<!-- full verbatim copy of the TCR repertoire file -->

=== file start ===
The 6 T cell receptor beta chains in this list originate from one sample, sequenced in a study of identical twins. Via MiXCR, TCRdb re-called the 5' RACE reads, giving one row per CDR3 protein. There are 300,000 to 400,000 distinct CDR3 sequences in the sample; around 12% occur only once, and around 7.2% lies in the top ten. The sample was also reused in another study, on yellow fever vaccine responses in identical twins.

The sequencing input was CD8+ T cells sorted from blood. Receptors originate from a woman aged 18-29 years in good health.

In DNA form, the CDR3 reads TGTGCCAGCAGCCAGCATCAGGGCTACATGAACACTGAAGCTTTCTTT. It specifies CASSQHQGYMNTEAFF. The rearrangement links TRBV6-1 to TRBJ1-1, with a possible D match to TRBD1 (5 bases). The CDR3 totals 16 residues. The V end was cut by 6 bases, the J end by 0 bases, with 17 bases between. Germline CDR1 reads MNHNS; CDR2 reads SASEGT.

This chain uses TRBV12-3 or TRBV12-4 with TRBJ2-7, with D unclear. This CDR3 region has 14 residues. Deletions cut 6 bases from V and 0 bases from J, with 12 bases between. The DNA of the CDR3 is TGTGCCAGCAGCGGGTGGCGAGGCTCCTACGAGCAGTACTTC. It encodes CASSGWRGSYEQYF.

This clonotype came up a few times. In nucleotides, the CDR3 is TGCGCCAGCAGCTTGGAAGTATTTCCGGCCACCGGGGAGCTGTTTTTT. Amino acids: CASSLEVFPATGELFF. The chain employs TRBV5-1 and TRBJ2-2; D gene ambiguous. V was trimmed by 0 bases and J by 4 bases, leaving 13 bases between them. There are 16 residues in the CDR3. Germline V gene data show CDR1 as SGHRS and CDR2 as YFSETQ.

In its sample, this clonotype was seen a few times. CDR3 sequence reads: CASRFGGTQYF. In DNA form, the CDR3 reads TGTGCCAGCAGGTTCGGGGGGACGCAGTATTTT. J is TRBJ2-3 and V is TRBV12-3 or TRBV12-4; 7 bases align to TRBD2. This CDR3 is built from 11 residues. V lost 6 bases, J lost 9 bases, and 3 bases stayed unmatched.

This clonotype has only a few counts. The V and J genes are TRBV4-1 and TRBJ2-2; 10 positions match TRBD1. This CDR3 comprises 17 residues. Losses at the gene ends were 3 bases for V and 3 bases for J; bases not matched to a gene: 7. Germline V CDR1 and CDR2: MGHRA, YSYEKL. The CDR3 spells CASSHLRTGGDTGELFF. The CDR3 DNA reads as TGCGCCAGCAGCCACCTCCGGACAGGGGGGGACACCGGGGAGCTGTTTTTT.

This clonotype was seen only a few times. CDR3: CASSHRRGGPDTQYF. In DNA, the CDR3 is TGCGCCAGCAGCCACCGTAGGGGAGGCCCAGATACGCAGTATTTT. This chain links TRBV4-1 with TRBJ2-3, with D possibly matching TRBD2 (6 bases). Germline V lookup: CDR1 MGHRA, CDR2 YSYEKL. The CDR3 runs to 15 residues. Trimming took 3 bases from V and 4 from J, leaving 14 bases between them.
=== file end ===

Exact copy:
The 6 T cell receptor beta chains in this list originate from one sample, sequenced in a study of identical twins. Via MiXCR, TCRdb re-called the 5' RACE reads, giving one row per CDR3 protein. There are 300,000 to 400,000 distinct CDR3 sequences in the sample; around 12% occur only once, and around 7.2% lies in the top ten. The sample was also reused in another study, on yellow fever vaccine responses in identical twins.

The sequencing input was CD8+ T cells sorted from blood. Receptors originate from a woman aged 18-29 years in good health.

In DNA form, the CDR3 reads TGTGCCAGCAGCCAGCATCAGGGCTACATGAACACTGAAGCTTTCTTT. It specifies CASSQHQGYMNTEAFF. The rearrangement links TRBV6-1 to TRBJ1-1, with a possible D match to TRBD1 (5 bases). The CDR3 totals 16 residues. The V end was cut by 6 bases, the J end by 0 bases, with 17 bases between. Germline CDR1 reads MNHNS; CDR2 reads SASEGT.

This chain uses TRBV12-3 or TRBV12-4 with TRBJ2-7, with D unclear. This CDR3 region has 14 residues. Deletions cut 6 bases from V and 0 bases from J, with 12 bases between. The DNA of the CDR3 is TGTGCCAGCAGCGGGTGGCGAGGCTCCTACGAGCAGTACTTC. It encodes CASSGWRGSYEQYF.

This clonotype came up a few times. In nucleotides, the CDR3 is TGCGCCAGCAGCTTGGAAGTATTTCCGGCCACCGGGGAGCTGTTTTTT. Amino acids: CASSLEVFPATGELFF. The chain employs TRBV5-1 and TRBJ2-2; D gene ambiguous. V was trimmed by 0 bases and J by 4 bases, leaving 13 bases between them. There are 16 residues in the CDR3. Germline V gene data show CDR1 as SGHRS and CDR2 as YFSETQ.

In its sample, this clonotype was seen a few times. CDR3 sequence reads: CASRFGGTQYF. In DNA form, the CDR3 reads TGTGCCAGCAGGTTCGGGGGGACGCAGTATTTT. J is TRBJ2-3 and V is TRBV12-3 or TRBV12-4; 7 bases align to TRBD2. This CDR3 is built from 11 residues. V lost 6 bases, J lost 9 bases, and 3 bases stayed unmatched.

This clonotype has only a few counts. The V and J genes are TRBV4-1 and TRBJ2-2; 10 positions match TRBD1. This CDR3 comprises 17 residues. Losses at the gene ends were 3 bases for V and 3 bases for J; bases not matched to a gene: 7. Germline V CDR1 and CDR2: MGHRA, YSYEKL. The CDR3 spells CASSHLRTGGDTGELFF. The CDR3 DNA reads as TGCGCCAGCAGCCACCTCCGGACAGGGGGGGACACCGGGGAGCTGTTTTTT.

This clonotype was seen only a few times. CDR3: CASSHRRGGPDTQYF. In DNA, the CDR3 is TGCGCCAGCAGCCACCGTAGGGGAGGCCCAGATACGCAGTATTTT. This chain links TRBV4-1 with TRBJ2-3, with D possibly matching TRBD2 (6 bases). Germline V lookup: CDR1 MGHRA, CDR2 YSYEKL. The CDR3 runs to 15 residues. Trimming took 3 bases from V and 4 from J, leaving 14 bases between them.